Sign languages (was: Re: additions to ISO 639 and the IANAlanguage subtag registry)

Peter Constable petercon at
Tue Feb 21 22:38:12 CET 2006

> From: ietf-languages-bounces at [mailto:ietf-languages-
> bounces at] On Behalf Of John Cowan

> > "sgn-CR" is perfectly 3066-valid for "sign languages as used in
> > Rica," but if anyone has used it to mean specifically "Costa Rican
> > on the basis of Michael's page, they have no assurance that it will
> > interpreted as such by 3066-conformant processors.
> I think that's splitting hairs.  sgn-US unquestionably means American
> Sign Language, by RFC 3066 registration; it would be entirely proper
> for people to use sgn-CR for Costa Rican SL.

Picking this arbitrary point to respond and give my opinion.

First, I agree with others that signed expression of spoken languages is
simply another modality, like writing, and a variant subtag -signed is
the appropriate solution; e.g., en-signed for Signed English.

As for tags for signed languages (not signed expression of spoken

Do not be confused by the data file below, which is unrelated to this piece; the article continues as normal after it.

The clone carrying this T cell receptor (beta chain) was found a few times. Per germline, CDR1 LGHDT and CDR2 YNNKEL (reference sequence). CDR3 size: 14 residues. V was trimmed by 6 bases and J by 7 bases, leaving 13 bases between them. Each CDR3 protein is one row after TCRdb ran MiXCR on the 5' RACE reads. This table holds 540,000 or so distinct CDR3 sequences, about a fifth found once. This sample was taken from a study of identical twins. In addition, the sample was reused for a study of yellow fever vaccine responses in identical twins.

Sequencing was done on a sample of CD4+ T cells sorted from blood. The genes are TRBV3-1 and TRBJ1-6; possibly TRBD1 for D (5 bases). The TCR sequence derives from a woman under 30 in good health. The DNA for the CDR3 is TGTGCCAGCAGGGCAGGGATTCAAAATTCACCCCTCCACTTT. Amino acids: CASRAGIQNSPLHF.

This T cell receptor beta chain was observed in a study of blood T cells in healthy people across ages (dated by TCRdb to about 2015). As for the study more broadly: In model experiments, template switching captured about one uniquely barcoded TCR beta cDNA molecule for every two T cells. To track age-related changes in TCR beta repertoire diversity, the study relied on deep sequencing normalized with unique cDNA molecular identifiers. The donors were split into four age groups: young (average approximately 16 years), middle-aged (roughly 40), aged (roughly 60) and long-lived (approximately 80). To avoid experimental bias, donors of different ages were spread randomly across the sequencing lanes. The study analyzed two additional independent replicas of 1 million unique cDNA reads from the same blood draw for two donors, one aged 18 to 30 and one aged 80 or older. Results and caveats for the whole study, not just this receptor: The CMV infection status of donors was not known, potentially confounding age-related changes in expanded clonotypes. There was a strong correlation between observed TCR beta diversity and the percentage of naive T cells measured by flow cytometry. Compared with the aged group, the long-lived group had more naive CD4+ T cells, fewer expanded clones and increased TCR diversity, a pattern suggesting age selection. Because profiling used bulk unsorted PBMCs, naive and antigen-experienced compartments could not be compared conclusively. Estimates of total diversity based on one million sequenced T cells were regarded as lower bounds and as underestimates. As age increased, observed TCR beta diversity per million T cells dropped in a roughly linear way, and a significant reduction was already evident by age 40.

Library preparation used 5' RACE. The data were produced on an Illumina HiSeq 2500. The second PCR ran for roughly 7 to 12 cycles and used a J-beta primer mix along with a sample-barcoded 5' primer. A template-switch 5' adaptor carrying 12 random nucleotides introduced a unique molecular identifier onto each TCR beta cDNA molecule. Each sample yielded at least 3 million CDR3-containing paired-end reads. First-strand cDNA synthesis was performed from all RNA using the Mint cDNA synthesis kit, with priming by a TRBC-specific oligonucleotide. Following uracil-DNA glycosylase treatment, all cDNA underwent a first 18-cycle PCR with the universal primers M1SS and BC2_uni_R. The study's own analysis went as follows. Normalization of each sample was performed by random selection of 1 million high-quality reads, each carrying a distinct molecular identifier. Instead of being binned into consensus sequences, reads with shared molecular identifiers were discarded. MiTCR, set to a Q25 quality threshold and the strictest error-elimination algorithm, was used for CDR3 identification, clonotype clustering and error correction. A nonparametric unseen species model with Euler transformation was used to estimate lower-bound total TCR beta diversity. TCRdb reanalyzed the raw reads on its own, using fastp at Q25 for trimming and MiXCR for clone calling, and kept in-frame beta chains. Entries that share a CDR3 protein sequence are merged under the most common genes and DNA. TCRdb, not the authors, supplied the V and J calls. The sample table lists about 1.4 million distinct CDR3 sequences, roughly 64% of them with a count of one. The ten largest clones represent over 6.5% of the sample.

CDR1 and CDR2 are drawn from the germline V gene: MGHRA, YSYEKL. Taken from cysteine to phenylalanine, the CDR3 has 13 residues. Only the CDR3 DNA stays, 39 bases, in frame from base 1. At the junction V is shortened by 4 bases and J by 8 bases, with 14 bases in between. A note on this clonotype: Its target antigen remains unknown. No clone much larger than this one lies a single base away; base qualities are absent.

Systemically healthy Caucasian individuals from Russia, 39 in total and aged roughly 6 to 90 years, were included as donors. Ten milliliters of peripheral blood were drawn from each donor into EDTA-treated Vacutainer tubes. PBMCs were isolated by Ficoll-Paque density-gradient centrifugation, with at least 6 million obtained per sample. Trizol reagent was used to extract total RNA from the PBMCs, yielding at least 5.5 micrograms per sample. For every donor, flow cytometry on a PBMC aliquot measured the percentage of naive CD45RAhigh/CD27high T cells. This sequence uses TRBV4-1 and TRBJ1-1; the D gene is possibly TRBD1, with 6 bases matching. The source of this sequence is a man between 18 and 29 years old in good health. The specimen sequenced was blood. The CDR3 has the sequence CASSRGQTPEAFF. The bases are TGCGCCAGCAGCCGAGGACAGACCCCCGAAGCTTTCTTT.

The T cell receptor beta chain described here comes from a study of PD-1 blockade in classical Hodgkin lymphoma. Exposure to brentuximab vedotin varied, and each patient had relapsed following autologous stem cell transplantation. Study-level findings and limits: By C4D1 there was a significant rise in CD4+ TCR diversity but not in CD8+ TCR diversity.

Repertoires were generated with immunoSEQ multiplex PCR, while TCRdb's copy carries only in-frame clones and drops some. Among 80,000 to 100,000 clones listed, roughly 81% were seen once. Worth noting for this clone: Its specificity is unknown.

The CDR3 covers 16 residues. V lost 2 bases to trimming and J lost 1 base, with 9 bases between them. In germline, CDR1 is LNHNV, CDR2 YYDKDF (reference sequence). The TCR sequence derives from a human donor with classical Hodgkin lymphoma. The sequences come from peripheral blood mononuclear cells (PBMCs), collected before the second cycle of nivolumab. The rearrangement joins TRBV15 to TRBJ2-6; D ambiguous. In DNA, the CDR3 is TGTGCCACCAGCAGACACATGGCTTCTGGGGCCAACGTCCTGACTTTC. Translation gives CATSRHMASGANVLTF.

languages), I think the use of region IDs in the template "sgn-XX" to
identify *languages* is a bad idea; (note: with "sgn-XX" tags, the "sgn"
is largely redundant, and a large part of the semantic distinction is in
the country subtag):

- As Mark Davis pointed out, many matching implementations will treat
"sgn-XX" and "sgn-YY" as though there was some significant common
relationship even if in fact the two are entirely unrelated.

- The "sgn-XX" template cannot accommodate cases in which multiple
signed languages are spoken in a given country. This is a real scenario
with multiple instances, and where it occurs you necessarily end up with
some kludge. 

- Because a country ID is required to indicate the *language* identity,
a region subtag is no longer available to support region-based
sub-language distinctions (e.g. ASL as used in Canada rather than the
US). I don't know of specific scenarios requiring this, though it's
certainly plausible.

I don't particularly see what benefit is gained by having a common
subtag prefix for all signed languages. But I'm willing to consider
arguments that there is some significant benefit. For sake of
discussion, let's assume that there is: then I strongly prefer that
3066ter would handle "sgn" like a macrolanguage ID and use ISO 639
alpha-3 extlang subtags; thus, "sgn-csd" for Chiang Mai Sign Language
and "sgn-tsq" for Thai Sign Language rather than using "sgn-TH" for

 Peter Constable

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